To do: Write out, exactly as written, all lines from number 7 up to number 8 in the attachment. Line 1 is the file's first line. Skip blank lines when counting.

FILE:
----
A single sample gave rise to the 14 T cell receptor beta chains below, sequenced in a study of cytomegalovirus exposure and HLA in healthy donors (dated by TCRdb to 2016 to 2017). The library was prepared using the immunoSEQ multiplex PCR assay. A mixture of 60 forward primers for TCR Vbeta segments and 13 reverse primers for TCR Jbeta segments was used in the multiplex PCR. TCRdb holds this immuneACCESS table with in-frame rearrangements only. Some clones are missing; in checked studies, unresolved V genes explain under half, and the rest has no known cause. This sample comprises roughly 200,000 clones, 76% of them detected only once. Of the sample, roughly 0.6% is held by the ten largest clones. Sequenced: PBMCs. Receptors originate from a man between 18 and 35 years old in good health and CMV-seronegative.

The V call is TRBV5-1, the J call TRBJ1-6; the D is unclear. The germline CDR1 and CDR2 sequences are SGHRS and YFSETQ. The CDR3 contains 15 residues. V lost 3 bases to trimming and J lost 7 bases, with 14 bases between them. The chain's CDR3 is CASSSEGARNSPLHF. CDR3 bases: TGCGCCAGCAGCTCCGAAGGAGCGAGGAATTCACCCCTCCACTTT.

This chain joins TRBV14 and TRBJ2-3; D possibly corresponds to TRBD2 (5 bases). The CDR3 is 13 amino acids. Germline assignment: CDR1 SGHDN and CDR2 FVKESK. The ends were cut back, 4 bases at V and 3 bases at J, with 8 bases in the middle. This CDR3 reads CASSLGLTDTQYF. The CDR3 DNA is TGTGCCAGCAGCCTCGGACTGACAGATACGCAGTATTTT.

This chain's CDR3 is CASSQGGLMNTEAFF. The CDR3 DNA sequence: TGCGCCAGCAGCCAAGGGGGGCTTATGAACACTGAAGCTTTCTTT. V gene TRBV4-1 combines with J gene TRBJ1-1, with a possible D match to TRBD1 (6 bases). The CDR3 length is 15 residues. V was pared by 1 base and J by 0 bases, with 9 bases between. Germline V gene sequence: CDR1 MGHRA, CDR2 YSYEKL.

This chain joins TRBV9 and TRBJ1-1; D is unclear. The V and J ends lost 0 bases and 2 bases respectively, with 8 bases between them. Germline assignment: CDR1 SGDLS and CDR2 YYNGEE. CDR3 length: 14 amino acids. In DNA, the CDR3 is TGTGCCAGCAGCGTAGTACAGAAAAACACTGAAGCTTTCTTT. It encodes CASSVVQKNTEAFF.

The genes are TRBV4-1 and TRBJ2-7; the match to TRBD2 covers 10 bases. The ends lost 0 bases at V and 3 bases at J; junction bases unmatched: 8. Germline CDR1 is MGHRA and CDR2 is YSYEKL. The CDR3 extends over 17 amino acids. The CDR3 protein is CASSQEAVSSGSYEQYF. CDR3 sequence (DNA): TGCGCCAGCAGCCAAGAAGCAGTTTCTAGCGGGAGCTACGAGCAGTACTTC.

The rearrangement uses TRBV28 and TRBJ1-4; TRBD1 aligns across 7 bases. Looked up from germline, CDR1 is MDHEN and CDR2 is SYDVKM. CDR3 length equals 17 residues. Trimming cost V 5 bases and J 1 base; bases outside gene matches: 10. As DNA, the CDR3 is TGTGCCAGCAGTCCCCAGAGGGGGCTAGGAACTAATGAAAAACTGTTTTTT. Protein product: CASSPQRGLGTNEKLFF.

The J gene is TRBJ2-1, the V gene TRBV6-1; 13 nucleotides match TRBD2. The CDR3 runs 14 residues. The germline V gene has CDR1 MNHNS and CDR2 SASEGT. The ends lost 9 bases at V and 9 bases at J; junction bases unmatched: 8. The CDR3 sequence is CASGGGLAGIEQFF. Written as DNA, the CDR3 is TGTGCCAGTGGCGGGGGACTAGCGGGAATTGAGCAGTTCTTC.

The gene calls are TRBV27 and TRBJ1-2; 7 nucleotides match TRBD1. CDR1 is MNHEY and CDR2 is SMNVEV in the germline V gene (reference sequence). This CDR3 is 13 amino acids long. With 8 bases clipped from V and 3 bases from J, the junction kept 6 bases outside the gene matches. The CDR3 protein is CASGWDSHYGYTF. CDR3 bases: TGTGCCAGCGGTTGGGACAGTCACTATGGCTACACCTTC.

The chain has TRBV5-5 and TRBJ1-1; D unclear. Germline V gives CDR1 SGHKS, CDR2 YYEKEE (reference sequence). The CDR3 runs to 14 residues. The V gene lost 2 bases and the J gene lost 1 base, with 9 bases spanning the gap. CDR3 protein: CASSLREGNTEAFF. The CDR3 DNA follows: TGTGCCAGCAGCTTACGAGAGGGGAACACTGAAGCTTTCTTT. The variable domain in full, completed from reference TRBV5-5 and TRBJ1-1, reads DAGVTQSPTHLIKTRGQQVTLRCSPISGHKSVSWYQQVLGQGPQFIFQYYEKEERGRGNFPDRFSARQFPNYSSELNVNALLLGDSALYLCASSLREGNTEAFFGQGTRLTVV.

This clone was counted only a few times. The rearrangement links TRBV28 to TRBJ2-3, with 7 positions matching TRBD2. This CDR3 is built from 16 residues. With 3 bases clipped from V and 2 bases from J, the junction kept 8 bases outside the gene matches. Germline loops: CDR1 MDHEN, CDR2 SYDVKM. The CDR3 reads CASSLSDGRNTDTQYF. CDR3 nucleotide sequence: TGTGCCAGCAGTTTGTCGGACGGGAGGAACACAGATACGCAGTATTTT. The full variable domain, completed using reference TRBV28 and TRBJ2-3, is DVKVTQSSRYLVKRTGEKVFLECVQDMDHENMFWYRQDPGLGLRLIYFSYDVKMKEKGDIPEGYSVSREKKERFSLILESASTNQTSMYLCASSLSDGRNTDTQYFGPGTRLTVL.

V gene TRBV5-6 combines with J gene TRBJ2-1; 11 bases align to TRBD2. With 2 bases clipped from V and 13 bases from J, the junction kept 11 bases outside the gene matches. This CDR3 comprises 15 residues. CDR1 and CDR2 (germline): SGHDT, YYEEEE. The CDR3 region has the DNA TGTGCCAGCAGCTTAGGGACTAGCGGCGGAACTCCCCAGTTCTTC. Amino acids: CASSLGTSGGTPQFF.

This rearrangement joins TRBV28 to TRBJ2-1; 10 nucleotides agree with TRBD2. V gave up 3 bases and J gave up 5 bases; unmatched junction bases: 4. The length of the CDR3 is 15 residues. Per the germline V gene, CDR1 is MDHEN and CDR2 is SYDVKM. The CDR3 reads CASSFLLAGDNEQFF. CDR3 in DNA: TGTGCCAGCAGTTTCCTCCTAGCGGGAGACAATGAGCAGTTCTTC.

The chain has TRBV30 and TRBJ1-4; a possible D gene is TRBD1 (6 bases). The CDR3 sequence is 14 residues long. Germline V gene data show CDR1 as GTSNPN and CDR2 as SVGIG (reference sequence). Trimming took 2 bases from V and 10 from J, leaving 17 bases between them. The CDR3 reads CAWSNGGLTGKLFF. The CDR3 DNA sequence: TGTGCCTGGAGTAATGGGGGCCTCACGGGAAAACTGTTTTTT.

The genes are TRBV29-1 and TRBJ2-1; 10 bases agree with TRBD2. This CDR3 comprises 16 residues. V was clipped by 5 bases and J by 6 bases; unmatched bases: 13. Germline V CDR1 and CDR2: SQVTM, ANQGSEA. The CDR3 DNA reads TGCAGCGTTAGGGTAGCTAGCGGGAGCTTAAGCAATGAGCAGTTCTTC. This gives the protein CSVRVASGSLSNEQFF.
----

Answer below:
The rearrangement uses TRBV28 and TRBJ1-4; TRBD1 aligns across 7 bases. Looked up from germline, CDR1 is MDHEN and CDR2 is SYDVKM. CDR3 length equals 17 residues. Trimming cost V 5 bases and J 1 base; bases outside gene matches: 10. As DNA, the CDR3 is TGTGCCAGCAGTCCCCAGAGGGGGCTAGGAACTAATGAAAAACTGTTTTTT. Protein product: CASSPQRGLGTNEKLFF.

The J gene is TRBJ2-1, the V gene TRBV6-1; 13 nucleotides match TRBD2. The CDR3 runs 14 residues. The germline V gene has CDR1 MNHNS and CDR2 SASEGT. The ends lost 9 bases at V and 9 bases at J; junction bases unmatched: 8. The CDR3 sequence is CASGGGLAGIEQFF. Written as DNA, the CDR3 is TGTGCCAGTGGCGGGGGACTAGCGGGAATTGAGCAGTTCTTC.